There was no public, let alone public comment, at a two-hour public budget hearing Thursday to let interested parties comment on the proposed annual budgets for the four schools in the Capital One-New Beginnings Charter School Network.
Like virtually all public bodies, charter schools are required to hold such a hearing before approving their budgets.
Click on the school headings below to download an Excel spreadsheet (xlsx) of that campus’ budget.
On hand to answer questions were Chief Operations Officer Stephen Osborn and spokeswoman Monica Pierre. No board members were present.
The Lens reviewed the budgets of the four network schools, which are available to the public for 10 days prior to the hearing.
The change in the budgets range from a minute drop to a 16 percent increase.
Some schools are waiting to hold their public hearings, hoping to have a better idea of projected enrollment coming from Recovery School District’s unified enrollment process.
“We’re being conservative with enrollment projections,” Osborn said, saying they have not received student projections yet.
“We’re trying to figure out how the OneApp process is going to play out,” he said.
Asked why the hearing was set for the middle of the workday, from noon to 2 p.m., Osborne said, “It was established that it was the best time for the public.”
While many schools are holding off until June or July, Osborn said the board preferred to have the hearing earlier.
Osborn said the earlier the budget is approved, the sooner the network can send out offer letters to faculty and staff to lock them in for the 2012-13 school year.
The board only meets every other month, meaning the upcoming meeting on May 29 is the last before the new fiscal year begins July 1. The budgets will be on the agenda for approval Osborn said.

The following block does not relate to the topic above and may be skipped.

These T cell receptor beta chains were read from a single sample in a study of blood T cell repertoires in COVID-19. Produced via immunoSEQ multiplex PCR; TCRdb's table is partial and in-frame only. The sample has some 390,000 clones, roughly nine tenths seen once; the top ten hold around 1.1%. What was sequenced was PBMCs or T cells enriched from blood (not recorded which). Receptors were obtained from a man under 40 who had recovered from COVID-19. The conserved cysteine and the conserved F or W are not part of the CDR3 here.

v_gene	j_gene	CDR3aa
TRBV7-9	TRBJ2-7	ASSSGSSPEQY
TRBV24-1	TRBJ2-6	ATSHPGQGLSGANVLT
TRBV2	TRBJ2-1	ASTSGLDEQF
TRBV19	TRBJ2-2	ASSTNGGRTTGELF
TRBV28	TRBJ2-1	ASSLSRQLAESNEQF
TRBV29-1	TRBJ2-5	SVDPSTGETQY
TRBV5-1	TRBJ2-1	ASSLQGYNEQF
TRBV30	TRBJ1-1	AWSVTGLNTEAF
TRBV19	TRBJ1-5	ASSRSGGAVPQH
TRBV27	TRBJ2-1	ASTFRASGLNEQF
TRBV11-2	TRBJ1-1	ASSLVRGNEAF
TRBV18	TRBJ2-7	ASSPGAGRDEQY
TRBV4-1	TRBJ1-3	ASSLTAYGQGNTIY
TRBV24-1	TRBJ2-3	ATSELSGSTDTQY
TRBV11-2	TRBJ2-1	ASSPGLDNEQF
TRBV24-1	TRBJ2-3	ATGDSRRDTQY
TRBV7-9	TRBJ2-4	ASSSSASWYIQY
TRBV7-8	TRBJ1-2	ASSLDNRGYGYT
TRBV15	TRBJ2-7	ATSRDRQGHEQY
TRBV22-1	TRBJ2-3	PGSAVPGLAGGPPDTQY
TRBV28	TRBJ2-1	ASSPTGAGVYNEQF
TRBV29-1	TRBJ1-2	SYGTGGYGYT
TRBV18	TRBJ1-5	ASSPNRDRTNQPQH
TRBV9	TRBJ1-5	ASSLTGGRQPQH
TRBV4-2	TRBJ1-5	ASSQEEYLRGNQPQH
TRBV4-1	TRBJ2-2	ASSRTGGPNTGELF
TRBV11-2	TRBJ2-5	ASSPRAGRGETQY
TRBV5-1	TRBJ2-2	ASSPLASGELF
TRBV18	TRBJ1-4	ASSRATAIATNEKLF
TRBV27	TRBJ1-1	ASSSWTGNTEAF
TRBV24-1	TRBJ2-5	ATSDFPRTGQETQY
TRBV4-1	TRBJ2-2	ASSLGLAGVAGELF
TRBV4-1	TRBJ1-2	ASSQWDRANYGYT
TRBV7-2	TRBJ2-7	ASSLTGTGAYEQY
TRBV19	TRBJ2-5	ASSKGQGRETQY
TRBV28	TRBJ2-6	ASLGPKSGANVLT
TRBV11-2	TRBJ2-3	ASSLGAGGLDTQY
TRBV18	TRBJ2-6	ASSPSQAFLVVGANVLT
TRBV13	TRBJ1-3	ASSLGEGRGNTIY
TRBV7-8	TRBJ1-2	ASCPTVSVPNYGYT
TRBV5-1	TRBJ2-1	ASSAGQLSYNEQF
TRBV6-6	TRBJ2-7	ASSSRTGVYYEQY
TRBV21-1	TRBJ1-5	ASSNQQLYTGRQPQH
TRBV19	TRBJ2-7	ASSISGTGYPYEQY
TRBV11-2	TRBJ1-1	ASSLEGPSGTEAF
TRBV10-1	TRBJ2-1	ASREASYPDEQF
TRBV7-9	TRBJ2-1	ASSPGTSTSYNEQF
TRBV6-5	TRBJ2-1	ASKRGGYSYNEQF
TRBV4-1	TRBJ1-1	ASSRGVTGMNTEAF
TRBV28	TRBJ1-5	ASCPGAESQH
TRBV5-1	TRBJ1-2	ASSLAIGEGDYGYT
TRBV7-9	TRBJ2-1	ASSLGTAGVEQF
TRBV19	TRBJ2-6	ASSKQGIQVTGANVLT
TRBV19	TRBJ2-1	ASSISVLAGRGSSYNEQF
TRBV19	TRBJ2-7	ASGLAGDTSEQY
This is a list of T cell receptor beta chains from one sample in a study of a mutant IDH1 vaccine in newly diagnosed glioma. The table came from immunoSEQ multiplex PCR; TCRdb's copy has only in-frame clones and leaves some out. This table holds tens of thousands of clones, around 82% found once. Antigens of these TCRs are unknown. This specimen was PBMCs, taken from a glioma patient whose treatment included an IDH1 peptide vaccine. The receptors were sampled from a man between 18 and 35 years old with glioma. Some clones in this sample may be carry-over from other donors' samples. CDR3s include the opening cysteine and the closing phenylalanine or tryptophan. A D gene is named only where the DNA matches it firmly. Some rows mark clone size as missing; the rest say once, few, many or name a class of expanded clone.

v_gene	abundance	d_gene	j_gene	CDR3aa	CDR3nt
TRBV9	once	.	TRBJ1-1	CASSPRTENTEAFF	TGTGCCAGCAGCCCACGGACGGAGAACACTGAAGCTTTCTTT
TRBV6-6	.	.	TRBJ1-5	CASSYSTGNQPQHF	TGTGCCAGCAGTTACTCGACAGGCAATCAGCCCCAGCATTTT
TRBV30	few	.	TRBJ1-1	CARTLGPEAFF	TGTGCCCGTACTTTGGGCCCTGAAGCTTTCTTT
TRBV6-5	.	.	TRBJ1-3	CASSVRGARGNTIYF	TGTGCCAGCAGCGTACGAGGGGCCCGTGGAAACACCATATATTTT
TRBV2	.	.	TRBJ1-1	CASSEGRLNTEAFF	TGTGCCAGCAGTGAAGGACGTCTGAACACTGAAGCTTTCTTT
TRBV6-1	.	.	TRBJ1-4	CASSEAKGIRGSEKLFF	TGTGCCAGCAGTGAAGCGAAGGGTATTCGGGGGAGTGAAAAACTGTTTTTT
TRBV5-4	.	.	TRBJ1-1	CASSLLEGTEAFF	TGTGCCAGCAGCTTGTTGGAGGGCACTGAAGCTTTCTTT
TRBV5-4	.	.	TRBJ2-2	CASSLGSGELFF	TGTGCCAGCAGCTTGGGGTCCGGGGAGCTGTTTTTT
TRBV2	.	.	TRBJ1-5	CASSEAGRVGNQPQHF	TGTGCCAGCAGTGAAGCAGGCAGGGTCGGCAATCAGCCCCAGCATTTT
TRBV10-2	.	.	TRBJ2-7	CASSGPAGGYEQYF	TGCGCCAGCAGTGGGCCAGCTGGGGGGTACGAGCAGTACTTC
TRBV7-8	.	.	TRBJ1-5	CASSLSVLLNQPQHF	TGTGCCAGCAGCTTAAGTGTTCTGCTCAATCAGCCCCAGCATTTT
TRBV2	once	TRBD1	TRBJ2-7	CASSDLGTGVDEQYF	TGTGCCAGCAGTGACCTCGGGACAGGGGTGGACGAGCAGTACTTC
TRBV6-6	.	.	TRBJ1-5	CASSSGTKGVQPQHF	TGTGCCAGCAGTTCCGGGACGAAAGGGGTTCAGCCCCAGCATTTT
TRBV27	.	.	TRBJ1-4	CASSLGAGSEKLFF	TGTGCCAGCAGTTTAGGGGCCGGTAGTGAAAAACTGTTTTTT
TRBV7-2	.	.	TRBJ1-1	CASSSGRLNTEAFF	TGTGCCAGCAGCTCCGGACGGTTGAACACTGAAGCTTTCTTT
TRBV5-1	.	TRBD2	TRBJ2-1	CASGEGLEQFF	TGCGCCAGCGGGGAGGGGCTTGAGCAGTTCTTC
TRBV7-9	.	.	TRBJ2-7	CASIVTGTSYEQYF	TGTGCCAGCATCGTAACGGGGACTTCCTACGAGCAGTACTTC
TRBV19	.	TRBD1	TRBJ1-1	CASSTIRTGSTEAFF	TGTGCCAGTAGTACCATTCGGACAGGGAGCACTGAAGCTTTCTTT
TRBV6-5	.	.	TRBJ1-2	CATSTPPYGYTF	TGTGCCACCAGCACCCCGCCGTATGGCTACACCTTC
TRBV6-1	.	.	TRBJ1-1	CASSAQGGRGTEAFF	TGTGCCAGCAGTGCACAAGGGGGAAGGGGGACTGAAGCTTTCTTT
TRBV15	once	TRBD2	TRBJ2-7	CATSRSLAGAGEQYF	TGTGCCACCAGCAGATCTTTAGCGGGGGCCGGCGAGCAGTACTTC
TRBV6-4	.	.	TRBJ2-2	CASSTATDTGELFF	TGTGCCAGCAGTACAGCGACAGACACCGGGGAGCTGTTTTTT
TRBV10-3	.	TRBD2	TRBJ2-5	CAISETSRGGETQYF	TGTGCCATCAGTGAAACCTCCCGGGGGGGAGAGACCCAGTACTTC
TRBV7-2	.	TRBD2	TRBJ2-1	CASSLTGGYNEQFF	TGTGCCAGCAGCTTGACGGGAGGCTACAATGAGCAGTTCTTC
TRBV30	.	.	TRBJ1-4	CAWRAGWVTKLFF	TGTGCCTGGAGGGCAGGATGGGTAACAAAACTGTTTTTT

“We’ve always gone into the fiscal year with an approved budget,” he said.
Across the board, each school is seeing a rise in general administration costs, somewhat offset by a complete cut of business services, Osborn said. Starting in the 2012-2013 school year, the network will charge each school 8 percent of its budget to cover shared administrative costs. Previously, each school paid a quarter of the shared network costs, Osborn said.
Each school projects a decrease in the cost of food service as well. The three elementary schools are each budgeting for a $30,000 increase in transportation costs. Osborn said transportation costs rose this year with growth of student populations.
The school is planning to spend 5 percent more than the current year, with the budgeted expenses rising from $3.7 million to $3.9 million for 2012-13. Osborn said the increase in spending is tied to an increase in student population.
Among the more notable changes:
- In 2011-12 the school spent $240,700 on pupil-support services. The school budgeted $173,000 for 2012-13.
- General funds spent on instructional staff services will increase more than five-fold, from $22,596 to $128,938. With restricted funds, the school will spend $187,438 this year, as opposed to $81,096 last year.
- General administration costs will rise $109,813 in 2012-13 to total $319,424.
- Business services were completely cut, freeing up $130,625.
The budget jumps 16 percent for 2012-13, from $3.9 million to $4.5 million.
Osborn said the current year’s budget does not reflect the number of students the school currently has enrolled, which accounts for some of the increase. With the growth of the student body the need for additional instructional services also contributed to the spending increase. Osborn said the largest growth in revenue will come from the state’s per-pupil allocation.
An additional $192,375 is budgeted for instructional services in 2012-13.
The school’s budget is nearly flat, with a modest four-tenths of a percent decrease, or $13,000, hovering around $3.5 million.
Because the school has changed locations three times in three years, they will solely look to maintain the population at Capdau this upcoming year. The network is hoping to add 34 students in 2013-14, Osborn said. They are being conservative by holding off that goal one additional year.
One of the city’s newest high schools will get a 4 percent increase in its budget, from $5.2 million this year to $5.4 million next year. Osborn attributed the growth to additional staff positions and expanded elective course offerings.